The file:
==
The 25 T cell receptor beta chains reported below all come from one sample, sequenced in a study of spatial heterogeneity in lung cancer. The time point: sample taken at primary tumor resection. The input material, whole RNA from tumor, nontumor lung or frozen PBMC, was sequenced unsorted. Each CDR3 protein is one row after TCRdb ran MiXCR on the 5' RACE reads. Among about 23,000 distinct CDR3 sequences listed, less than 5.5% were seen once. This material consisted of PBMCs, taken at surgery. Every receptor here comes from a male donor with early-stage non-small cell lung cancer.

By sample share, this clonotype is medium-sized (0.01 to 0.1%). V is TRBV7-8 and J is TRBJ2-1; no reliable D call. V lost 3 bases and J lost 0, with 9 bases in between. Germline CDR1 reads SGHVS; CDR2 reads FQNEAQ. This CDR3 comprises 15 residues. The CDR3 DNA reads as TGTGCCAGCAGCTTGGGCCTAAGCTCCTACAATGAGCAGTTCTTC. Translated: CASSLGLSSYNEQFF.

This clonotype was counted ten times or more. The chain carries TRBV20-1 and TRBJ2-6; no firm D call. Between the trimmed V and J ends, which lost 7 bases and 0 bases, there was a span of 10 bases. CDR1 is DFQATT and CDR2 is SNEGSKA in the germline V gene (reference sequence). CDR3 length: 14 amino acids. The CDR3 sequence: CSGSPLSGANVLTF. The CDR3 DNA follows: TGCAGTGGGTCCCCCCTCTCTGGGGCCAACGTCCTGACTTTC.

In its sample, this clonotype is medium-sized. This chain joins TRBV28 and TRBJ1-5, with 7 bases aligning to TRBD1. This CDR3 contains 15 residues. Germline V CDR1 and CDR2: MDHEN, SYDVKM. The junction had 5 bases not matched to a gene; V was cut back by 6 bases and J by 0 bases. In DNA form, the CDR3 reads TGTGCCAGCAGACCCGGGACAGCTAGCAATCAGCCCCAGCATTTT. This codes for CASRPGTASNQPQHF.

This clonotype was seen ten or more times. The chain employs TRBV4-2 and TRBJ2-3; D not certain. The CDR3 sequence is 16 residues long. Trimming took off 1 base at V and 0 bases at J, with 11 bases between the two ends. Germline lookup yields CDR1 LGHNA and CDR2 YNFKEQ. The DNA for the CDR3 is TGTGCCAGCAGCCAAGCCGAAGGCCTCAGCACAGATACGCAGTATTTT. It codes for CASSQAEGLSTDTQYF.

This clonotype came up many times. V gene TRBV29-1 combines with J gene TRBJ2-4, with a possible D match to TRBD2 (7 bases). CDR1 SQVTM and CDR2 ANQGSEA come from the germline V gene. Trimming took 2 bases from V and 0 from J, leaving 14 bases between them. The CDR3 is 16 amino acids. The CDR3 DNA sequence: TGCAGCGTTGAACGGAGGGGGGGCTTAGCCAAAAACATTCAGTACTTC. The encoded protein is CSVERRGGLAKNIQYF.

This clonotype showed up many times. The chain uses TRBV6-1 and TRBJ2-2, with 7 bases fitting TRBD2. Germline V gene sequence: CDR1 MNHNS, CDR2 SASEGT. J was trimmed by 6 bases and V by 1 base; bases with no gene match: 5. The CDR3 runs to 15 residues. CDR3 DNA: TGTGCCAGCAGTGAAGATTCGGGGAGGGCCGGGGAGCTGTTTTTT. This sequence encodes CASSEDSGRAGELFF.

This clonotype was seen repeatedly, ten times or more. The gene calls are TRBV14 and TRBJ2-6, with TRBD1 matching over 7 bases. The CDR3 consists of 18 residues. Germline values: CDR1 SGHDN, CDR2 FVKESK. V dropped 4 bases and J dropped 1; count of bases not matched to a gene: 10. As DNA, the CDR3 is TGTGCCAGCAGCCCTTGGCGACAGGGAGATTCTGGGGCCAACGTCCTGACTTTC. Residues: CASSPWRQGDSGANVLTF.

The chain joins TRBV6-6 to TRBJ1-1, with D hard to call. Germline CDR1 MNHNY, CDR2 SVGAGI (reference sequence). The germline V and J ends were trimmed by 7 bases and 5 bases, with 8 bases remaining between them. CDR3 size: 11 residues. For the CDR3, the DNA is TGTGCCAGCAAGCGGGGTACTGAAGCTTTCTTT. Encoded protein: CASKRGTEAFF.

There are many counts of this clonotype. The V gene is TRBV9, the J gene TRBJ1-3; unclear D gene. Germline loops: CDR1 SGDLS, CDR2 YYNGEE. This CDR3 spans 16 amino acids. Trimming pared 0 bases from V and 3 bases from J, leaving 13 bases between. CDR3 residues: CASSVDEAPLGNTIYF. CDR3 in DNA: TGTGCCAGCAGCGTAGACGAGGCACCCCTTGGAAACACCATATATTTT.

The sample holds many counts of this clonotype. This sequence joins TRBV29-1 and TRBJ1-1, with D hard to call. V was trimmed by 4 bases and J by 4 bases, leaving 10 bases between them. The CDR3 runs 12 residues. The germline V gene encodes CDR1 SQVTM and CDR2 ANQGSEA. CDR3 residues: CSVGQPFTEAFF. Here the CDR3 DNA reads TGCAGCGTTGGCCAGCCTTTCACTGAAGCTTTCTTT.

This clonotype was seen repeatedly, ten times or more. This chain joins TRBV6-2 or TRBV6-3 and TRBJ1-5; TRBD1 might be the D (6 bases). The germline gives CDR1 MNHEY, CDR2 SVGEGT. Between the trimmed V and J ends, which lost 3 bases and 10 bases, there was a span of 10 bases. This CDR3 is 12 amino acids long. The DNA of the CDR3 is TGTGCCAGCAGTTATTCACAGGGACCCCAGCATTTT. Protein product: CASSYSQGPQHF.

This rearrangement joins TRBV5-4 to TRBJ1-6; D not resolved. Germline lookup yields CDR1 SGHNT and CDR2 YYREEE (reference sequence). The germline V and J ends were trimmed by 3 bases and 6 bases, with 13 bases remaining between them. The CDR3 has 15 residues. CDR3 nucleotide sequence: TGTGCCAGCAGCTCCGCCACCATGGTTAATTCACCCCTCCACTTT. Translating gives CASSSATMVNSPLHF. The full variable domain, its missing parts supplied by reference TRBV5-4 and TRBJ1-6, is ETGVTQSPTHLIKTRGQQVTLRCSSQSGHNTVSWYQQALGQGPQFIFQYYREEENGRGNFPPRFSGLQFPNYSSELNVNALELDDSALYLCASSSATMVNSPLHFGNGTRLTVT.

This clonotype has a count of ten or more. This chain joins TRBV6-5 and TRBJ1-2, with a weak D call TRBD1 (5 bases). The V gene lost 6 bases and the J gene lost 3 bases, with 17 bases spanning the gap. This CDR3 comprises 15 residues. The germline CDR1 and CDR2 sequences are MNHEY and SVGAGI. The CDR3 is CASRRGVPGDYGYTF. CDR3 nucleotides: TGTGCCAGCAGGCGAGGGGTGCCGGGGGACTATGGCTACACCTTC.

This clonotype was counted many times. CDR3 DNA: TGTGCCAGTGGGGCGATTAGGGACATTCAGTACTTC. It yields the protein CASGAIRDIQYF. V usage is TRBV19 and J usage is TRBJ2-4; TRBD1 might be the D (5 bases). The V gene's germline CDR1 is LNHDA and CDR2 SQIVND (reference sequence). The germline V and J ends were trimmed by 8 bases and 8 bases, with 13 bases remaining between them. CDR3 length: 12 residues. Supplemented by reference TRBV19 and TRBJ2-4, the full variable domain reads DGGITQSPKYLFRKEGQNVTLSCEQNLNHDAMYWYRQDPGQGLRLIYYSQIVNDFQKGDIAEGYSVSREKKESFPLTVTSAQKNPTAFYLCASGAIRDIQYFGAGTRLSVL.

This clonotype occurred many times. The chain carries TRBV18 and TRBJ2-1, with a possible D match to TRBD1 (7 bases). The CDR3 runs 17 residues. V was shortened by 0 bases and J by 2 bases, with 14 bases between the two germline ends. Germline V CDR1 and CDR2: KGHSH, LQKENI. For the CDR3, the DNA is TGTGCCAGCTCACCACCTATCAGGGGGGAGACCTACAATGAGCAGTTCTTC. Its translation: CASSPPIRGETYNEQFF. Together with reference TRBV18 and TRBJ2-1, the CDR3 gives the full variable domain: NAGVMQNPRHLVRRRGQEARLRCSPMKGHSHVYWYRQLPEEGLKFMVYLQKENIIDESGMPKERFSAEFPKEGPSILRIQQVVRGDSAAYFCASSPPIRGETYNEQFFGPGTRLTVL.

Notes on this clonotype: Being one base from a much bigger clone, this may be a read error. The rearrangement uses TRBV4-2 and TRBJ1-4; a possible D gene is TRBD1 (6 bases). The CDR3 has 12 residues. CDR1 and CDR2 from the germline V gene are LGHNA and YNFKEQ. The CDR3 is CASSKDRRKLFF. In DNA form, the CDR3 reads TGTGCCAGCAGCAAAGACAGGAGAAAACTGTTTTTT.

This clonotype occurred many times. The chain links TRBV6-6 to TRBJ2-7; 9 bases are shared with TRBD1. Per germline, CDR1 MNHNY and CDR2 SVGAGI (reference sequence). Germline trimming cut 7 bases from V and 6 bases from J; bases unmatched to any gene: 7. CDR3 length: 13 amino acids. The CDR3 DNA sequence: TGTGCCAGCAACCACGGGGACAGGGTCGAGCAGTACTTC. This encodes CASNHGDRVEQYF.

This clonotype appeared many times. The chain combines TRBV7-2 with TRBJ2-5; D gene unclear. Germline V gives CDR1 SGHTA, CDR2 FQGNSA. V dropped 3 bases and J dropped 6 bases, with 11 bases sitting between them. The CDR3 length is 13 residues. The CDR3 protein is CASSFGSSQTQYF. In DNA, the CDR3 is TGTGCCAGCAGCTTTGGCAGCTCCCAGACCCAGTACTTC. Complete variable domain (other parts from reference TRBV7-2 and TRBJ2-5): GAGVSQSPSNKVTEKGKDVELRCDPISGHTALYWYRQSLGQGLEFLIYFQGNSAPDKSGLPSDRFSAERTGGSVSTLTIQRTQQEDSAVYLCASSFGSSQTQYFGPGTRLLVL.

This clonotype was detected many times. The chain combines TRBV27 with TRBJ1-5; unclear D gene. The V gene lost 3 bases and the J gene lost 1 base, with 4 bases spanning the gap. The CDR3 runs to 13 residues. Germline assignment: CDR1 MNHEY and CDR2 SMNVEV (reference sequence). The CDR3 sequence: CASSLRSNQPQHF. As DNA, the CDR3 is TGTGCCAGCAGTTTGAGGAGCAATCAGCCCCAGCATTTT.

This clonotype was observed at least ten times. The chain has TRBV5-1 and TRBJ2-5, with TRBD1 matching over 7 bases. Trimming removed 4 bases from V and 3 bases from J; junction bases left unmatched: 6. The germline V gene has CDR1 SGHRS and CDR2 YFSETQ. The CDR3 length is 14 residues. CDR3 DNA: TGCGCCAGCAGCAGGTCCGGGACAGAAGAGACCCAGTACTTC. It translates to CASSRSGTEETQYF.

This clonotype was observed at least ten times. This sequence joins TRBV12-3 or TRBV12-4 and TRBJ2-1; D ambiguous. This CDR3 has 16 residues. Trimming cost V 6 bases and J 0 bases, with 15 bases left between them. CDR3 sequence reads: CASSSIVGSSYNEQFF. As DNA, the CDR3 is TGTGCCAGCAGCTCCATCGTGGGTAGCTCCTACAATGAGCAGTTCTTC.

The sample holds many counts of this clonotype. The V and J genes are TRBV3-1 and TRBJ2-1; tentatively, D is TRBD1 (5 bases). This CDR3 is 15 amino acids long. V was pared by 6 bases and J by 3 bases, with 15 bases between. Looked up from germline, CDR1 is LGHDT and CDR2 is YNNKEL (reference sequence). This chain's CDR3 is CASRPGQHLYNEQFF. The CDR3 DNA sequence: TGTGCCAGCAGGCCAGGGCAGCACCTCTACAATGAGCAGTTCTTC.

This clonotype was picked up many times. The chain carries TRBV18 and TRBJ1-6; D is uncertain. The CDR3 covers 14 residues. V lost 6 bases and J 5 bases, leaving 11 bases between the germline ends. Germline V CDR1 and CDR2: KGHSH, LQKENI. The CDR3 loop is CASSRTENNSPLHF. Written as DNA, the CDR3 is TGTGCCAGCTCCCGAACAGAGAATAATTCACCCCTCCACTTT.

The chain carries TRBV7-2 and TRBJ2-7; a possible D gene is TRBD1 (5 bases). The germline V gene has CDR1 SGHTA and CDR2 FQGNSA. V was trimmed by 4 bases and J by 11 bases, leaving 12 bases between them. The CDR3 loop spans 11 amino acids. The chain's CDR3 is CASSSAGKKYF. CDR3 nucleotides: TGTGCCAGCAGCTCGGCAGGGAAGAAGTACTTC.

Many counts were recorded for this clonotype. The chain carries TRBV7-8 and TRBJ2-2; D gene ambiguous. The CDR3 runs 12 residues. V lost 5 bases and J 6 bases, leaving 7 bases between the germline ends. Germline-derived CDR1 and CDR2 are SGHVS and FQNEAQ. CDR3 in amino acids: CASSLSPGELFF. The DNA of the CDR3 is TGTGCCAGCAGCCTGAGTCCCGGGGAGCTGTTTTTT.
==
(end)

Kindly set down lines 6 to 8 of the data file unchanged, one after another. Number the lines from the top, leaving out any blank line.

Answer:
This clonotype came up many times. V gene TRBV29-1 combines with J gene TRBJ2-4, with a possible D match to TRBD2 (7 bases). CDR1 SQVTM and CDR2 ANQGSEA come from the germline V gene. Trimming took 2 bases from V and 0 from J, leaving 14 bases between them. The CDR3 is 16 amino acids. The CDR3 DNA sequence: TGCAGCGTTGAACGGAGGGGGGGCTTAGCCAAAAACATTCAGTACTTC. The encoded protein is CSVERRGGLAKNIQYF.

This clonotype showed up many times. The chain uses TRBV6-1 and TRBJ2-2, with 7 bases fitting TRBD2. Germline V gene sequence: CDR1 MNHNS, CDR2 SASEGT. J was trimmed by 6 bases and V by 1 base; bases with no gene match: 5. The CDR3 runs to 15 residues. CDR3 DNA: TGTGCCAGCAGTGAAGATTCGGGGAGGGCCGGGGAGCTGTTTTTT. This sequence encodes CASSEDSGRAGELFF.

This clonotype was seen repeatedly, ten times or more. The gene calls are TRBV14 and TRBJ2-6, with TRBD1 matching over 7 bases. The CDR3 consists of 18 residues. Germline values: CDR1 SGHDN, CDR2 FVKESK. V dropped 4 bases and J dropped 1; count of bases not matched to a gene: 10. As DNA, the CDR3 is TGTGCCAGCAGCCCTTGGCGACAGGGAGATTCTGGGGCCAACGTCCTGACTTTC. Residues: CASSPWRQGDSGANVLTF.